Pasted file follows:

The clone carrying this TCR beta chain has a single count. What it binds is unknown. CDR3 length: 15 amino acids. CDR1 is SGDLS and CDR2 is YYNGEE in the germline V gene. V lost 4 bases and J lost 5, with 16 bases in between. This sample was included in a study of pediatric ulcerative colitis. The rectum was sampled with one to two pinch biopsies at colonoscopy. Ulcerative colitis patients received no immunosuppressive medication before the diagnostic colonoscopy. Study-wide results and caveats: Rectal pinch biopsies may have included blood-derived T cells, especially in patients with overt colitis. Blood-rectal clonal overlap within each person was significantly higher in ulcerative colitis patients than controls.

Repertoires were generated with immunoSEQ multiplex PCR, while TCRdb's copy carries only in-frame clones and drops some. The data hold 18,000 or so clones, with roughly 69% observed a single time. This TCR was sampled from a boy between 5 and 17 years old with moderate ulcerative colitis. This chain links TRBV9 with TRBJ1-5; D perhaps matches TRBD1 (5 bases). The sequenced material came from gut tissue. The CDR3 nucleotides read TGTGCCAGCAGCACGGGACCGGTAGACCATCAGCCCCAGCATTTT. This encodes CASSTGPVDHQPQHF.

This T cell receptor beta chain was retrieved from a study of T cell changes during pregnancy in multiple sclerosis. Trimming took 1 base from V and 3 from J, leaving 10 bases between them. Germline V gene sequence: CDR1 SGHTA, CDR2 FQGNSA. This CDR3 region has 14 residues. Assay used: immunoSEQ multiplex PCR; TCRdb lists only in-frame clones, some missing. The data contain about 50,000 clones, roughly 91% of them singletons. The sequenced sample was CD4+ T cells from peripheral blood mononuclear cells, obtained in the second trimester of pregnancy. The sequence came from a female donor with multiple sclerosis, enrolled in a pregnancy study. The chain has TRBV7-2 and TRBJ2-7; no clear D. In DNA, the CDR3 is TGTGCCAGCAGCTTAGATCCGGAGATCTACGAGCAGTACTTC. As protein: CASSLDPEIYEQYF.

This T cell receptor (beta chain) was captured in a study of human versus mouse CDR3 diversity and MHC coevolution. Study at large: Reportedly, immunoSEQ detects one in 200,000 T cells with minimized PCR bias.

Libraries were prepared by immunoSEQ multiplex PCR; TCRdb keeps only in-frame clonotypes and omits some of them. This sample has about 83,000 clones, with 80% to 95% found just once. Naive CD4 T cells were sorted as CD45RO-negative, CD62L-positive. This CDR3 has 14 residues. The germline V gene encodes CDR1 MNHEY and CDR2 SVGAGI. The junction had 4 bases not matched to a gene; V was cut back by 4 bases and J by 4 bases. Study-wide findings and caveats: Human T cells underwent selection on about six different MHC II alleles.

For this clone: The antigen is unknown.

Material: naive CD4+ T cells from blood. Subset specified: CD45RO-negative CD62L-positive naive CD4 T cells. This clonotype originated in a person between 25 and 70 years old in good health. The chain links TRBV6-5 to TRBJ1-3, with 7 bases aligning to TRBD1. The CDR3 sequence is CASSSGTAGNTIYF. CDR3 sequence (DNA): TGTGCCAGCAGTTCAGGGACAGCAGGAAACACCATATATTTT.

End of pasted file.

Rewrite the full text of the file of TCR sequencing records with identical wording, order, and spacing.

The clone carrying this TCR beta chain has a single count. What it binds is unknown. CDR3 length: 15 amino acids. CDR1 is SGDLS and CDR2 is YYNGEE in the germline V gene. V lost 4 bases and J lost 5, with 16 bases in between. This sample was included in a study of pediatric ulcerative colitis. The rectum was sampled with one to two pinch biopsies at colonoscopy. Ulcerative colitis patients received no immunosuppressive medication before the diagnostic colonoscopy. Study-wide results and caveats: Rectal pinch biopsies may have included blood-derived T cells, especially in patients with overt colitis. Blood-rectal clonal overlap within each person was significantly higher in ulcerative colitis patients than controls.

Repertoires were generated with immunoSEQ multiplex PCR, while TCRdb's copy carries only in-frame clones and drops some. The data hold 18,000 or so clones, with roughly 69% observed a single time. This TCR was sampled from a boy between 5 and 17 years old with moderate ulcerative colitis. This chain links TRBV9 with TRBJ1-5; D perhaps matches TRBD1 (5 bases). The sequenced material came from gut tissue. The CDR3 nucleotides read TGTGCCAGCAGCACGGGACCGGTAGACCATCAGCCCCAGCATTTT. This encodes CASSTGPVDHQPQHF.

This T cell receptor beta chain was retrieved from a study of T cell changes during pregnancy in multiple sclerosis. Trimming took 1 base from V and 3 from J, leaving 10 bases between them. Germline V gene sequence: CDR1 SGHTA, CDR2 FQGNSA. This CDR3 region has 14 residues. Assay used: immunoSEQ multiplex PCR; TCRdb lists only in-frame clones, some missing. The data contain about 50,000 clones, roughly 91% of them singletons. The sequenced sample was CD4+ T cells from peripheral blood mononuclear cells, obtained in the second trimester of pregnancy. The sequence came from a female donor with multiple sclerosis, enrolled in a pregnancy study. The chain has TRBV7-2 and TRBJ2-7; no clear D. In DNA, the CDR3 is TGTGCCAGCAGCTTAGATCCGGAGATCTACGAGCAGTACTTC. As protein: CASSLDPEIYEQYF.

This T cell receptor (beta chain) was captured in a study of human versus mouse CDR3 diversity and MHC coevolution. Study at large: Reportedly, immunoSEQ detects one in 200,000 T cells with minimized PCR bias.

Libraries were prepared by immunoSEQ multiplex PCR; TCRdb keeps only in-frame clonotypes and omits some of them. This sample has about 83,000 clones, with 80% to 95% found just once. Naive CD4 T cells were sorted as CD45RO-negative, CD62L-positive. This CDR3 has 14 residues. The germline V gene encodes CDR1 MNHEY and CDR2 SVGAGI. The junction had 4 bases not matched to a gene; V was cut back by 4 bases and J by 4 bases. Study-wide findings and caveats: Human T cells underwent selection on about six different MHC II alleles.

For this clone: The antigen is unknown.

Material: naive CD4+ T cells from blood. Subset specified: CD45RO-negative CD62L-positive naive CD4 T cells. This clonotype originated in a person between 25 and 70 years old in good health. The chain links TRBV6-5 to TRBJ1-3, with 7 bases aligning to TRBD1. The CDR3 sequence is CASSSGTAGNTIYF. CDR3 sequence (DNA): TGTGCCAGCAGTTCAGGGACAGCAGGAAACACCATATATTTT.